Thomas M. Cover
|Thomas M. Cover|
August 7, 1938|
San Bernardino, California, U.S.
|Died||March 26, 2012
Palo Alto, California, U.S.
|Fields||Electrical Engineering and Statistics|
|Alma mater||Stanford University|
|Doctoral advisor||Norman Abramson|
|Doctoral students||Abbas El Gamal|
|Known for||Information theory|
|Notable awards||Claude E. Shannon Award (1990), Richard W. Hamming Medal (1997),|
|Home Page at Stanford|
Thomas M. Cover (San Bernardino, California, August 7, 1938 – Palo Alto, California, March 26, 2012) was an information theorist and professor jointly in the Departments of Electrical Engineering and Statistics at Stanford University. He devoted almost his entire career to developing the relationship between information theory and statistics.
Early life and education
Cover was past President of the IEEE Information Theory Society and was a Fellow of the Institute for Mathematical Statistics and of the IEEE. He received the Outstanding Paper Award in Information Theory for his 1972 paper Broadcast Channels; he was selected in 1990 as the Shannon Lecturer, regarded as the highest honor in information theory; in 1997 he received the IEEE Richard W. Hamming Medal; and in 2003 he was elected to the American Academy of Arts and Sciences.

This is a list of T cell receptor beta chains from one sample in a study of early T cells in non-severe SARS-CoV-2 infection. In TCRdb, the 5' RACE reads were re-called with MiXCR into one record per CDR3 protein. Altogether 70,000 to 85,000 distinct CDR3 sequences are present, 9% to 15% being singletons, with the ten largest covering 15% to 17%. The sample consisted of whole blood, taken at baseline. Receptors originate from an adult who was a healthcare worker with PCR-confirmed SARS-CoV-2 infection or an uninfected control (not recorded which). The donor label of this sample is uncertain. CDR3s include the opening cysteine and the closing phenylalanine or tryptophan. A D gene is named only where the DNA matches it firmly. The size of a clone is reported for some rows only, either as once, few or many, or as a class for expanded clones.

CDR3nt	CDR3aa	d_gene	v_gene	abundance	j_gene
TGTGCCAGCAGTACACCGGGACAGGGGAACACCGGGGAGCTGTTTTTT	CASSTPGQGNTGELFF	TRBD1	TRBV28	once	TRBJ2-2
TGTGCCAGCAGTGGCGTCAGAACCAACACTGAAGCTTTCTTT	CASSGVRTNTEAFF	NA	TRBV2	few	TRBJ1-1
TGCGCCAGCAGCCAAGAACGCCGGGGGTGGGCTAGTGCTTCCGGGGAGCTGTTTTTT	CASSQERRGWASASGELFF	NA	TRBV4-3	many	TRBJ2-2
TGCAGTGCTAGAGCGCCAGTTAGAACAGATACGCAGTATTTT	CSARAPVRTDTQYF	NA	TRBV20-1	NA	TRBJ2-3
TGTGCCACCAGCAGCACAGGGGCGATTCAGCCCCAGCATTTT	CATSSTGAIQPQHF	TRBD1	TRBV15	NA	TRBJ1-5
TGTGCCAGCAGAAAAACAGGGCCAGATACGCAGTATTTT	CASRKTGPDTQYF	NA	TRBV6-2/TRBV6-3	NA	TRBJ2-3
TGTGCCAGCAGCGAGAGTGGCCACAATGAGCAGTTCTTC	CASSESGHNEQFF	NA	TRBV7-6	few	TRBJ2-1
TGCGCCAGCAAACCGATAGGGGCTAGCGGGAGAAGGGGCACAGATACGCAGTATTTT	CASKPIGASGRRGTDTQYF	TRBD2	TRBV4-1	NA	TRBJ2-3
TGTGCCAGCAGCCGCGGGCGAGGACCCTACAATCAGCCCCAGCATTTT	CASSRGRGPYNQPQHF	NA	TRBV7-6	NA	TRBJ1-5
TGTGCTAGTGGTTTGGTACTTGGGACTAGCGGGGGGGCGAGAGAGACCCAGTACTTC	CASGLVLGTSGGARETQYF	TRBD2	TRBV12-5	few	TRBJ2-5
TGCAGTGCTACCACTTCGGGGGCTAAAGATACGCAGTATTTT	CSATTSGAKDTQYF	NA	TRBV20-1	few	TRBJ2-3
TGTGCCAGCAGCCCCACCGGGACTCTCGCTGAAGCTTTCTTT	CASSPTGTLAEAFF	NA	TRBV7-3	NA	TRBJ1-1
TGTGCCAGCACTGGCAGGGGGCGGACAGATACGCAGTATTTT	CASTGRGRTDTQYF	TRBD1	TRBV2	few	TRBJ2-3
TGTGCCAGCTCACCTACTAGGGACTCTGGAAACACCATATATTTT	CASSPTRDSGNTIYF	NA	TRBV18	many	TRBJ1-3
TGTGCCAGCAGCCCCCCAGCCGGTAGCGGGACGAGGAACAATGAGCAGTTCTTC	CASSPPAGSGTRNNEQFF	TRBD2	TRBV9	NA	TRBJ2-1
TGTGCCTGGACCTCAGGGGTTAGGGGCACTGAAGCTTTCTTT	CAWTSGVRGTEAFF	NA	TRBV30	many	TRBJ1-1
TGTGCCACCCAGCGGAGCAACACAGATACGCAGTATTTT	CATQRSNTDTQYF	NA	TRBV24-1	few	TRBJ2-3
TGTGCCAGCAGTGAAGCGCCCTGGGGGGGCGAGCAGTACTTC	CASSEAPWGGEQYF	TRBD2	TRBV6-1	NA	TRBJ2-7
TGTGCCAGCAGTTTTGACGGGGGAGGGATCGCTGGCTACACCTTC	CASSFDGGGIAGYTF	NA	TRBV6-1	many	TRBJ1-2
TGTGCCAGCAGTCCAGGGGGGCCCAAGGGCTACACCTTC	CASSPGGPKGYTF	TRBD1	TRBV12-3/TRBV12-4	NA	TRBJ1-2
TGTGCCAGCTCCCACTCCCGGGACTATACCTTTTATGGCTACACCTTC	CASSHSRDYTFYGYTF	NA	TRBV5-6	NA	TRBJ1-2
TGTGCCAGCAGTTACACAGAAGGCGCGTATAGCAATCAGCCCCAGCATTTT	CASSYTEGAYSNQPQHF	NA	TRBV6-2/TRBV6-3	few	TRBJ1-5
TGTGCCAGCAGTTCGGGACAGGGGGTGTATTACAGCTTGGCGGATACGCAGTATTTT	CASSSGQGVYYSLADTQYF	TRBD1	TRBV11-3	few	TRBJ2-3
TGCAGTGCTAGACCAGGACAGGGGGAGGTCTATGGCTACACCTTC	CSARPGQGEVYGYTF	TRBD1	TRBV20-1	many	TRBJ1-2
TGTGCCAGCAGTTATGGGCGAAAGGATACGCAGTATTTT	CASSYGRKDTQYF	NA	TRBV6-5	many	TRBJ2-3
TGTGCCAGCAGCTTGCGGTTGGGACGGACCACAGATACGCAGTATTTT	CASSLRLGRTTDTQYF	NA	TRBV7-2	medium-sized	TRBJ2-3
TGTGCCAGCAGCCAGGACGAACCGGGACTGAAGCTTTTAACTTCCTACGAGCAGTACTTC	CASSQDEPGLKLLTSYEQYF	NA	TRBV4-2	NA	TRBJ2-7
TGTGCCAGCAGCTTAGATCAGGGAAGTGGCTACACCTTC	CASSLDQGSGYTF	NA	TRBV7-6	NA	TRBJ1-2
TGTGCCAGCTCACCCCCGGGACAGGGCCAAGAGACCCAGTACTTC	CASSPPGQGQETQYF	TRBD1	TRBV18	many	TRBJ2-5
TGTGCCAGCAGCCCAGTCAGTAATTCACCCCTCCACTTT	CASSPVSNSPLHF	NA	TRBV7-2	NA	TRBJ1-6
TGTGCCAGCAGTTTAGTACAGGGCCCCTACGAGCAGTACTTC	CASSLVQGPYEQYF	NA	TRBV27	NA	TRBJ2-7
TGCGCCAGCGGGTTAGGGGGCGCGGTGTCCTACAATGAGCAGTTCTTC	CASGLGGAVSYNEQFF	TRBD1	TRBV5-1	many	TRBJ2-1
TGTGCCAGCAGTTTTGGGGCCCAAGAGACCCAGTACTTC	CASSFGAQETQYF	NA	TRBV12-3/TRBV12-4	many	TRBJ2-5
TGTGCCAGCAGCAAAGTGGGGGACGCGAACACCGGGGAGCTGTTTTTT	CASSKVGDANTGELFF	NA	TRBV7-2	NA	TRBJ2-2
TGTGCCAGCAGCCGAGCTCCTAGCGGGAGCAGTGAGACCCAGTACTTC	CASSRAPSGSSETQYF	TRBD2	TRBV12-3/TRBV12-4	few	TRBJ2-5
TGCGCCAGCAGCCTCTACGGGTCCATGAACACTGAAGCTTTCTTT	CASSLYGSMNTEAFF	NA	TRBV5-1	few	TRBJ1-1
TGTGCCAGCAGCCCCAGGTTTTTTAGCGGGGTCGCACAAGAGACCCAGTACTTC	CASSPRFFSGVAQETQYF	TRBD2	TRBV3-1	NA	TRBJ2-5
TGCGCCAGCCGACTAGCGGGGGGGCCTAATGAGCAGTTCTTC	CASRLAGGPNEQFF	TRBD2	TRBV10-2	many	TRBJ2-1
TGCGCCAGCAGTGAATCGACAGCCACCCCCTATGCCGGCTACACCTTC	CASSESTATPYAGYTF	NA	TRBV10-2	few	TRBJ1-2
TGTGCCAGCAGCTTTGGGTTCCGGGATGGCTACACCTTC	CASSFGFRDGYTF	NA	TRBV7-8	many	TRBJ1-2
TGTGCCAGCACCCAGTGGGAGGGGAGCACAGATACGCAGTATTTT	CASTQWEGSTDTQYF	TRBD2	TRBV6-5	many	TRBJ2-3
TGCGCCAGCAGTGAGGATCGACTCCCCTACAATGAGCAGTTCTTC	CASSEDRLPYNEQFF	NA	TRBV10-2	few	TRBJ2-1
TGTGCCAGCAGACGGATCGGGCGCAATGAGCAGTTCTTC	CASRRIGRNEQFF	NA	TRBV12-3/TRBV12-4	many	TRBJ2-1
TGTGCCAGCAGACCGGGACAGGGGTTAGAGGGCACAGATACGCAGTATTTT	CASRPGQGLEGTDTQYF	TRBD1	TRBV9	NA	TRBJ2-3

During his 48 year career as a professor of Electrical Engineering and Statistics at Stanford University, he graduated 64 PhD students, authored over 120 journal papers in learning, information theory, statistical complexity, and portfolio theory; and he coauthored the book Elements of Information Theory, which has become the most widely used textbook as an introduction to the topic since the publication of its first edition in 1991. He was also a coeditor of the book Open Problems in Communication and Computation.
- Thomas M. Cover, Joy A. Thomas. Elements of Information Theory New York: Wiley, 1991. ISBN 0-471-06259-6